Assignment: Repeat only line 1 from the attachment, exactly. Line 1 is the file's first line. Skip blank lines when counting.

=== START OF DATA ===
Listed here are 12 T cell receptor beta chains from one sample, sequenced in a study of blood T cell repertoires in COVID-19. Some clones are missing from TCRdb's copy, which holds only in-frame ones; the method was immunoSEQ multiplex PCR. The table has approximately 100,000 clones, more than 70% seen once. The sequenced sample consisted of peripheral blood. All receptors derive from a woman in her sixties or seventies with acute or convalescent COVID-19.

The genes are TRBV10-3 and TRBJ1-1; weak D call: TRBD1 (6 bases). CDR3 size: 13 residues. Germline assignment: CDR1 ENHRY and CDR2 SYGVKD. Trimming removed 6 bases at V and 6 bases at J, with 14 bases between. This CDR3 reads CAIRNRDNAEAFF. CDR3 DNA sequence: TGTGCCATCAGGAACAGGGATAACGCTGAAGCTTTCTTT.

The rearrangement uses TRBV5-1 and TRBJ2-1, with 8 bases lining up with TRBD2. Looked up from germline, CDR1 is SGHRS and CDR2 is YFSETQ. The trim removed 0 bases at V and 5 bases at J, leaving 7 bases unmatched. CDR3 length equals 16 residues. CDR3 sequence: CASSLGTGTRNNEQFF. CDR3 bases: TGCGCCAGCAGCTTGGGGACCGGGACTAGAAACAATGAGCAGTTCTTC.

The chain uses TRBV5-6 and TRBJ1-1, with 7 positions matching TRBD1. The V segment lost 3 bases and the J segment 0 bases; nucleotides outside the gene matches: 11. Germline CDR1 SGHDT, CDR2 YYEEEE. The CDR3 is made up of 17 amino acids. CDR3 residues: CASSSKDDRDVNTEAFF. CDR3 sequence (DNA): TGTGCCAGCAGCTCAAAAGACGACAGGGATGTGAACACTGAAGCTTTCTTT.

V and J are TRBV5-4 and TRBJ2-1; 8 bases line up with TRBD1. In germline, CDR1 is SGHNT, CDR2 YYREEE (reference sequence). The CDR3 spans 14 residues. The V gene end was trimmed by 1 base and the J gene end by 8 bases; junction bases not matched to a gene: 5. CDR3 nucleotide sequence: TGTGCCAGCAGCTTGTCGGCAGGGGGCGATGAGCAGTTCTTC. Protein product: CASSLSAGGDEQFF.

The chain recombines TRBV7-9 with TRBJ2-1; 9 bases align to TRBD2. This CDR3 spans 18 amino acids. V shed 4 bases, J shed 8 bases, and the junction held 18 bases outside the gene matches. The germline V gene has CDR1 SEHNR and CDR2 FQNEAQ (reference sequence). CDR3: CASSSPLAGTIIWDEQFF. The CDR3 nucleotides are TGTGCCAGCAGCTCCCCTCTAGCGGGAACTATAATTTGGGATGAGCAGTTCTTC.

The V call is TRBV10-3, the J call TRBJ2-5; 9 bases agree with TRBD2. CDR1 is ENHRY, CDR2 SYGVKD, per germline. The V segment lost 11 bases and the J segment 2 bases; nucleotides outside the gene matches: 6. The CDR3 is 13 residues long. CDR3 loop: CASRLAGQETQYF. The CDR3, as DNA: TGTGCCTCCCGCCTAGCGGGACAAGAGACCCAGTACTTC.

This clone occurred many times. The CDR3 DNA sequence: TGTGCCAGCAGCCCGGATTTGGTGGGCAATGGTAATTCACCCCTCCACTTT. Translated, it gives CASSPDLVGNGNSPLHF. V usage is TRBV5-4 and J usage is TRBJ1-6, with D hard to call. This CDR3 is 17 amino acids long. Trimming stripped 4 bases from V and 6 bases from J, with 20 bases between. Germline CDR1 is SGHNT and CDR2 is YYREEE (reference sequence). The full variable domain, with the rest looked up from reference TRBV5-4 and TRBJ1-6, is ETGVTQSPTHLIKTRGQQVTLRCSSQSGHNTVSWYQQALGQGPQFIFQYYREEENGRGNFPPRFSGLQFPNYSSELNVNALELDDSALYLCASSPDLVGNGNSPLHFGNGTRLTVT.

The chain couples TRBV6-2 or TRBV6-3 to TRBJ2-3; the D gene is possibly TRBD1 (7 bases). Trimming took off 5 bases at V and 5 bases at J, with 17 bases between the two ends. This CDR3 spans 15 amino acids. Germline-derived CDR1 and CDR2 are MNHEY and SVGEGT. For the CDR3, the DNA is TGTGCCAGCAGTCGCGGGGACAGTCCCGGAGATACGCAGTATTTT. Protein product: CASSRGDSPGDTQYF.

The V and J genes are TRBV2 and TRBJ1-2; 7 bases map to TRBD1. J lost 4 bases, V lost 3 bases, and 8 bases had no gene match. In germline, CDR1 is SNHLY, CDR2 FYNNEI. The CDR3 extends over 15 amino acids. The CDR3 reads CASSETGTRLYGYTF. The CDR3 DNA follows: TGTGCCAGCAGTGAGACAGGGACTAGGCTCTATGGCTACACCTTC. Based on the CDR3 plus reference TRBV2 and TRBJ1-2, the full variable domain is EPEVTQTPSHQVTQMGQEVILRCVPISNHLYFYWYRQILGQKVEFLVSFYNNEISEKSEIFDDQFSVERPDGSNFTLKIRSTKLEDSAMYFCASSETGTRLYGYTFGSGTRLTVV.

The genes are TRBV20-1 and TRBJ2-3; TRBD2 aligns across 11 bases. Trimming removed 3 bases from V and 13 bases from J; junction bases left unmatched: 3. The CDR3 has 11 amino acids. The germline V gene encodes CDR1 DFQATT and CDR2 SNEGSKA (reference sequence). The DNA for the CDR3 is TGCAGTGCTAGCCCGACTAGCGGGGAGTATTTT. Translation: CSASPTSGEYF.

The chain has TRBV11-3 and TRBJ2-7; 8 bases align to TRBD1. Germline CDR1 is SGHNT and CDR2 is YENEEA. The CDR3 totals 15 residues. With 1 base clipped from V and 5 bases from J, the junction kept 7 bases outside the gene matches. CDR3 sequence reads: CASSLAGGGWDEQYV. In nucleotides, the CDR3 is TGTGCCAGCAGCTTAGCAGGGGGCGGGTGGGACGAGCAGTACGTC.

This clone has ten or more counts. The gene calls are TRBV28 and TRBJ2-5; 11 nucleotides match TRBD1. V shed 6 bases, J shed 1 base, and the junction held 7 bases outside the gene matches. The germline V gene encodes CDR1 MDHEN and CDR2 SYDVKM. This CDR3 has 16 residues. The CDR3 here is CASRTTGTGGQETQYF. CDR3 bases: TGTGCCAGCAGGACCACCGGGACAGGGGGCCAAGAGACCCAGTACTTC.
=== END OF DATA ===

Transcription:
Listed here are 12 T cell receptor beta chains from one sample, sequenced in a study of blood T cell repertoires in COVID-19. Some clones are missing from TCRdb's copy, which holds only in-frame ones; the method was immunoSEQ multiplex PCR. The table has approximately 100,000 clones, more than 70% seen once. The sequenced sample consisted of peripheral blood. All receptors derive from a woman in her sixties or seventies with acute or convalescent COVID-19.